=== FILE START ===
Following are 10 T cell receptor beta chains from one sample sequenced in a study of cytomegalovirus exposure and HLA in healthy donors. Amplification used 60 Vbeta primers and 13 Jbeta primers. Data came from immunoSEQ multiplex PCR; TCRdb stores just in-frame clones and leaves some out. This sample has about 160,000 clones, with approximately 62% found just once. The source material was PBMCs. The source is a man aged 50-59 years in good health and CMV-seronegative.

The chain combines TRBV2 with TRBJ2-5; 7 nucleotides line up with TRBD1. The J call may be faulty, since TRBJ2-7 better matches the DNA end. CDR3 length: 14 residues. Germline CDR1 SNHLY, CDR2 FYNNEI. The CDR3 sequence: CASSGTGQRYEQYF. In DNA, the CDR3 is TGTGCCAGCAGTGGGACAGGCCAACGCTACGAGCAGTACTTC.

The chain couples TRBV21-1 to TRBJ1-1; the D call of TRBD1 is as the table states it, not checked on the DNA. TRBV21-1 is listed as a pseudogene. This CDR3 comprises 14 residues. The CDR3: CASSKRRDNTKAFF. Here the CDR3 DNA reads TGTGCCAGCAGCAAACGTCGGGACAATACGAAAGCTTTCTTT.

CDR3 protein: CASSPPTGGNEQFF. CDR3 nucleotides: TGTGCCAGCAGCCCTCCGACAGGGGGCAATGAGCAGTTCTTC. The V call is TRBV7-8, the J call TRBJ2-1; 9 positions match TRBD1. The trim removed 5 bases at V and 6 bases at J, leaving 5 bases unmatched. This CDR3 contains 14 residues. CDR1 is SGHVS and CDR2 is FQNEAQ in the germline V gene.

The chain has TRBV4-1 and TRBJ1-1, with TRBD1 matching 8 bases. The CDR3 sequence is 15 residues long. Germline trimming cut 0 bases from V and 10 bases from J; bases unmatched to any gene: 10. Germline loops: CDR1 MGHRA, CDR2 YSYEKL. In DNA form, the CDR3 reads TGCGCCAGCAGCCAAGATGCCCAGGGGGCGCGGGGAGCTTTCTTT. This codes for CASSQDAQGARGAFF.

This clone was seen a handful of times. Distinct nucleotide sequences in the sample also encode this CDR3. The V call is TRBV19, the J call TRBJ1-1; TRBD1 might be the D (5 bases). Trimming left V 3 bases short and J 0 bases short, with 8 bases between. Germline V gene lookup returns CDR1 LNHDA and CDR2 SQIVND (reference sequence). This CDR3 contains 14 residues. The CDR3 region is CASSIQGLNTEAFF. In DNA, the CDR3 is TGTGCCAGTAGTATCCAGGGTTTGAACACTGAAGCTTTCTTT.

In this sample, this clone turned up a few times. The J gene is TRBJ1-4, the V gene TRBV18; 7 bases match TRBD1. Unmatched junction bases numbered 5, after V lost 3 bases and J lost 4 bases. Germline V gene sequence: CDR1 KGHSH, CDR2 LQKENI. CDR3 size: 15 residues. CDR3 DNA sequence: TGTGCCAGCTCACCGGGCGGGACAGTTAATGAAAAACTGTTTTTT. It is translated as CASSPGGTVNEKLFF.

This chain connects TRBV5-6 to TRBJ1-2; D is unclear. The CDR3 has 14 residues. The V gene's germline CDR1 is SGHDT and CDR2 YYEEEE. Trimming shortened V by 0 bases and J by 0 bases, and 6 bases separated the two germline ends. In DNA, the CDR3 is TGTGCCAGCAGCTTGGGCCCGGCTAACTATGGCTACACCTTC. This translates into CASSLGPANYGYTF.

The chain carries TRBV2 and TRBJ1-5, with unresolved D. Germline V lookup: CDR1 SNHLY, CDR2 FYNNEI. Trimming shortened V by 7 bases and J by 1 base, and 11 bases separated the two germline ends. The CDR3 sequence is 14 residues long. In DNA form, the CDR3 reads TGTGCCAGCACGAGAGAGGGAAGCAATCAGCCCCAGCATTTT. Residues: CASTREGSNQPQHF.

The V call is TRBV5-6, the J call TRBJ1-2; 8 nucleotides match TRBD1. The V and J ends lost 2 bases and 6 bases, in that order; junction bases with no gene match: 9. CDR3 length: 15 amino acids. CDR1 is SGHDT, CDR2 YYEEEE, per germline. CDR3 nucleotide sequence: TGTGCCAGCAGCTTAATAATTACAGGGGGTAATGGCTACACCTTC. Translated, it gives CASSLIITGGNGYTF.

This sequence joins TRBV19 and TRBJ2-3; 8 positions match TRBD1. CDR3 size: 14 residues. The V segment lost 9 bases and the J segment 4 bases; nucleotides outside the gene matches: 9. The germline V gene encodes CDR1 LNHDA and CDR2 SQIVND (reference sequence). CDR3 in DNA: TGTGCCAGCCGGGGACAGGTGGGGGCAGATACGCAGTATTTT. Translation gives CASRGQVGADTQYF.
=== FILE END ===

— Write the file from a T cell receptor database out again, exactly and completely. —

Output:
Following are 10 T cell receptor beta chains from one sample sequenced in a study of cytomegalovirus exposure and HLA in healthy donors. Amplification used 60 Vbeta primers and 13 Jbeta primers. Data came from immunoSEQ multiplex PCR; TCRdb stores just in-frame clones and leaves some out. This sample has about 160,000 clones, with approximately 62% found just once. The source material was PBMCs. The source is a man aged 50-59 years in good health and CMV-seronegative.

The chain combines TRBV2 with TRBJ2-5; 7 nucleotides line up with TRBD1. The J call may be faulty, since TRBJ2-7 better matches the DNA end. CDR3 length: 14 residues. Germline CDR1 SNHLY, CDR2 FYNNEI. The CDR3 sequence: CASSGTGQRYEQYF. In DNA, the CDR3 is TGTGCCAGCAGTGGGACAGGCCAACGCTACGAGCAGTACTTC.

The chain couples TRBV21-1 to TRBJ1-1; the D call of TRBD1 is as the table states it, not checked on the DNA. TRBV21-1 is listed as a pseudogene. This CDR3 comprises 14 residues. The CDR3: CASSKRRDNTKAFF. Here the CDR3 DNA reads TGTGCCAGCAGCAAACGTCGGGACAATACGAAAGCTTTCTTT.

CDR3 protein: CASSPPTGGNEQFF. CDR3 nucleotides: TGTGCCAGCAGCCCTCCGACAGGGGGCAATGAGCAGTTCTTC. The V call is TRBV7-8, the J call TRBJ2-1; 9 positions match TRBD1. The trim removed 5 bases at V and 6 bases at J, leaving 5 bases unmatched. This CDR3 contains 14 residues. CDR1 is SGHVS and CDR2 is FQNEAQ in the germline V gene.

The chain has TRBV4-1 and TRBJ1-1, with TRBD1 matching 8 bases. The CDR3 sequence is 15 residues long. Germline trimming cut 0 bases from V and 10 bases from J; bases unmatched to any gene: 10. Germline loops: CDR1 MGHRA, CDR2 YSYEKL. In DNA form, the CDR3 reads TGCGCCAGCAGCCAAGATGCCCAGGGGGCGCGGGGAGCTTTCTTT. This codes for CASSQDAQGARGAFF.

This clone was seen a handful of times. Distinct nucleotide sequences in the sample also encode this CDR3. The V call is TRBV19, the J call TRBJ1-1; TRBD1 might be the D (5 bases). Trimming left V 3 bases short and J 0 bases short, with 8 bases between. Germline V gene lookup returns CDR1 LNHDA and CDR2 SQIVND (reference sequence). This CDR3 contains 14 residues. The CDR3 region is CASSIQGLNTEAFF. In DNA, the CDR3 is TGTGCCAGTAGTATCCAGGGTTTGAACACTGAAGCTTTCTTT.

In this sample, this clone turned up a few times. The J gene is TRBJ1-4, the V gene TRBV18; 7 bases match TRBD1. Unmatched junction bases numbered 5, after V lost 3 bases and J lost 4 bases. Germline V gene sequence: CDR1 KGHSH, CDR2 LQKENI. CDR3 size: 15 residues. CDR3 DNA sequence: TGTGCCAGCTCACCGGGCGGGACAGTTAATGAAAAACTGTTTTTT. It is translated as CASSPGGTVNEKLFF.

This chain connects TRBV5-6 to TRBJ1-2; D is unclear. The CDR3 has 14 residues. The V gene's germline CDR1 is SGHDT and CDR2 YYEEEE. Trimming shortened V by 0 bases and J by 0 bases, and 6 bases separated the two germline ends. In DNA, the CDR3 is TGTGCCAGCAGCTTGGGCCCGGCTAACTATGGCTACACCTTC. This translates into CASSLGPANYGYTF.

The chain carries TRBV2 and TRBJ1-5, with unresolved D. Germline V lookup: CDR1 SNHLY, CDR2 FYNNEI. Trimming shortened V by 7 bases and J by 1 base, and 11 bases separated the two germline ends. The CDR3 sequence is 14 residues long. In DNA form, the CDR3 reads TGTGCCAGCACGAGAGAGGGAAGCAATCAGCCCCAGCATTTT. Residues: CASTREGSNQPQHF.

The V call is TRBV5-6, the J call TRBJ1-2; 8 nucleotides match TRBD1. The V and J ends lost 2 bases and 6 bases, in that order; junction bases with no gene match: 9. CDR3 length: 15 amino acids. CDR1 is SGHDT, CDR2 YYEEEE, per germline. CDR3 nucleotide sequence: TGTGCCAGCAGCTTAATAATTACAGGGGGTAATGGCTACACCTTC. Translated, it gives CASSLIITGGNGYTF.

This sequence joins TRBV19 and TRBJ2-3; 8 positions match TRBD1. CDR3 size: 14 residues. The V segment lost 9 bases and the J segment 4 bases; nucleotides outside the gene matches: 9. The germline V gene encodes CDR1 LNHDA and CDR2 SQIVND (reference sequence). CDR3 in DNA: TGTGCCAGCCGGGGACAGGTGGGGGCAGATACGCAGTATTTT. Translation gives CASRGQVGADTQYF.